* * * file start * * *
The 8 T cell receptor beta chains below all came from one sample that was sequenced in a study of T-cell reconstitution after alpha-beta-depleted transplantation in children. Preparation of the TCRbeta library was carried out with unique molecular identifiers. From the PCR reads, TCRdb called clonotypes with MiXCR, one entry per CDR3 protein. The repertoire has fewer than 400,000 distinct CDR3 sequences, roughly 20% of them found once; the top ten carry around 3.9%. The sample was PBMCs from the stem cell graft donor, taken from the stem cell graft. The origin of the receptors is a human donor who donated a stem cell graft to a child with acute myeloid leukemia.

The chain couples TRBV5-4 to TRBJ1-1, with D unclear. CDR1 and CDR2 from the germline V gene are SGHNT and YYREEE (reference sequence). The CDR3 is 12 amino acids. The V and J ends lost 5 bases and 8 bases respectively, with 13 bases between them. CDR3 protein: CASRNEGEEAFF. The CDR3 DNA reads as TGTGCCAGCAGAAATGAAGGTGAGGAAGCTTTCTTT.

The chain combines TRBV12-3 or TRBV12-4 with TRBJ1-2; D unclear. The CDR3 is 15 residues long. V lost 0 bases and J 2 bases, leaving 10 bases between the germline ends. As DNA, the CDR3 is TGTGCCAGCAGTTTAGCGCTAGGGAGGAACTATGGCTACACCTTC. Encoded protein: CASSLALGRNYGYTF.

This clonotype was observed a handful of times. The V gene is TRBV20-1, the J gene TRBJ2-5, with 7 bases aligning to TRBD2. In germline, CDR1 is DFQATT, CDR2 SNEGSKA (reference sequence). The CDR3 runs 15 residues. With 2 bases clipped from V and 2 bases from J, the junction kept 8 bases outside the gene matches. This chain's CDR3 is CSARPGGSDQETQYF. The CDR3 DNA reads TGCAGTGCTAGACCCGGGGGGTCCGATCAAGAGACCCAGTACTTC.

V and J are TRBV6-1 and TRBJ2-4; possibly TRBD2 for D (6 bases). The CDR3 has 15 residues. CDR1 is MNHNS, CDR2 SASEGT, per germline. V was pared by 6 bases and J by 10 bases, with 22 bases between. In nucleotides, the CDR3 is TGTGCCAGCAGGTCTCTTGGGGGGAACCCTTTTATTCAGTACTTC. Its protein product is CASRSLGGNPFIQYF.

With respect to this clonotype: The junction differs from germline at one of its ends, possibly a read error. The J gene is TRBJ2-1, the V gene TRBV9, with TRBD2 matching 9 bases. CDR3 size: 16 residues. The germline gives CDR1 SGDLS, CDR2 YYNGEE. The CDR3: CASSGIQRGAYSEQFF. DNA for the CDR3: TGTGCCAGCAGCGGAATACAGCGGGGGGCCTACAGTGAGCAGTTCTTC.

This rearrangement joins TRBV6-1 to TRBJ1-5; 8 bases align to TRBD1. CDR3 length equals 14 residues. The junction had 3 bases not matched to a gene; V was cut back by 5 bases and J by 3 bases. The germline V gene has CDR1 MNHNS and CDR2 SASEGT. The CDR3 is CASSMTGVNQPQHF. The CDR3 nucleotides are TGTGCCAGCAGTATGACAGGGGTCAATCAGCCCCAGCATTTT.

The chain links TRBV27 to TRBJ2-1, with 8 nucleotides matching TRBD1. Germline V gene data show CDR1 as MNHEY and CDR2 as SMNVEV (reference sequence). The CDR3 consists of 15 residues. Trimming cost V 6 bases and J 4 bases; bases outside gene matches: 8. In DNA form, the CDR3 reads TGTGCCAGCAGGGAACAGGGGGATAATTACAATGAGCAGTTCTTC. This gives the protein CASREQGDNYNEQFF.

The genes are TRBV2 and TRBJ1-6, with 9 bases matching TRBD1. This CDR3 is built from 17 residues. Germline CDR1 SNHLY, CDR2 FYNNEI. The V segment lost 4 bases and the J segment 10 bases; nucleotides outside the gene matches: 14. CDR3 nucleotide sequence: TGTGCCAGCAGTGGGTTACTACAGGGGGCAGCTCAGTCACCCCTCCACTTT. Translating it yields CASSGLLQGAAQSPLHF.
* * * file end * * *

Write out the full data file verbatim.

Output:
The 8 T cell receptor beta chains below all came from one sample that was sequenced in a study of T-cell reconstitution after alpha-beta-depleted transplantation in children. Preparation of the TCRbeta library was carried out with unique molecular identifiers. From the PCR reads, TCRdb called clonotypes with MiXCR, one entry per CDR3 protein. The repertoire has fewer than 400,000 distinct CDR3 sequences, roughly 20% of them found once; the top ten carry around 3.9%. The sample was PBMCs from the stem cell graft donor, taken from the stem cell graft. The origin of the receptors is a human donor who donated a stem cell graft to a child with acute myeloid leukemia.

The chain couples TRBV5-4 to TRBJ1-1, with D unclear. CDR1 and CDR2 from the germline V gene are SGHNT and YYREEE (reference sequence). The CDR3 is 12 amino acids. The V and J ends lost 5 bases and 8 bases respectively, with 13 bases between them. CDR3 protein: CASRNEGEEAFF. The CDR3 DNA reads as TGTGCCAGCAGAAATGAAGGTGAGGAAGCTTTCTTT.

The chain combines TRBV12-3 or TRBV12-4 with TRBJ1-2; D unclear. The CDR3 is 15 residues long. V lost 0 bases and J 2 bases, leaving 10 bases between the germline ends. As DNA, the CDR3 is TGTGCCAGCAGTTTAGCGCTAGGGAGGAACTATGGCTACACCTTC. Encoded protein: CASSLALGRNYGYTF.

This clonotype was observed a handful of times. The V gene is TRBV20-1, the J gene TRBJ2-5, with 7 bases aligning to TRBD2. In germline, CDR1 is DFQATT, CDR2 SNEGSKA (reference sequence). The CDR3 runs 15 residues. With 2 bases clipped from V and 2 bases from J, the junction kept 8 bases outside the gene matches. This chain's CDR3 is CSARPGGSDQETQYF. The CDR3 DNA reads TGCAGTGCTAGACCCGGGGGGTCCGATCAAGAGACCCAGTACTTC.

V and J are TRBV6-1 and TRBJ2-4; possibly TRBD2 for D (6 bases). The CDR3 has 15 residues. CDR1 is MNHNS, CDR2 SASEGT, per germline. V was pared by 6 bases and J by 10 bases, with 22 bases between. In nucleotides, the CDR3 is TGTGCCAGCAGGTCTCTTGGGGGGAACCCTTTTATTCAGTACTTC. Its protein product is CASRSLGGNPFIQYF.

With respect to this clonotype: The junction differs from germline at one of its ends, possibly a read error. The J gene is TRBJ2-1, the V gene TRBV9, with TRBD2 matching 9 bases. CDR3 size: 16 residues. The germline gives CDR1 SGDLS, CDR2 YYNGEE. The CDR3: CASSGIQRGAYSEQFF. DNA for the CDR3: TGTGCCAGCAGCGGAATACAGCGGGGGGCCTACAGTGAGCAGTTCTTC.

This rearrangement joins TRBV6-1 to TRBJ1-5; 8 bases align to TRBD1. CDR3 length equals 14 residues. The junction had 3 bases not matched to a gene; V was cut back by 5 bases and J by 3 bases. The germline V gene has CDR1 MNHNS and CDR2 SASEGT. The CDR3 is CASSMTGVNQPQHF. The CDR3 nucleotides are TGTGCCAGCAGTATGACAGGGGTCAATCAGCCCCAGCATTTT.

The chain links TRBV27 to TRBJ2-1, with 8 nucleotides matching TRBD1. Germline V gene data show CDR1 as MNHEY and CDR2 as SMNVEV (reference sequence). The CDR3 consists of 15 residues. Trimming cost V 6 bases and J 4 bases; bases outside gene matches: 8. In DNA form, the CDR3 reads TGTGCCAGCAGGGAACAGGGGGATAATTACAATGAGCAGTTCTTC. This gives the protein CASREQGDNYNEQFF.

The genes are TRBV2 and TRBJ1-6, with 9 bases matching TRBD1. This CDR3 is built from 17 residues. Germline CDR1 SNHLY, CDR2 FYNNEI. The V segment lost 4 bases and the J segment 10 bases; nucleotides outside the gene matches: 14. CDR3 nucleotide sequence: TGTGCCAGCAGTGGGTTACTACAGGGGGCAGCTCAGTCACCCCTCCACTTT. Translating it yields CASSGLLQGAAQSPLHF.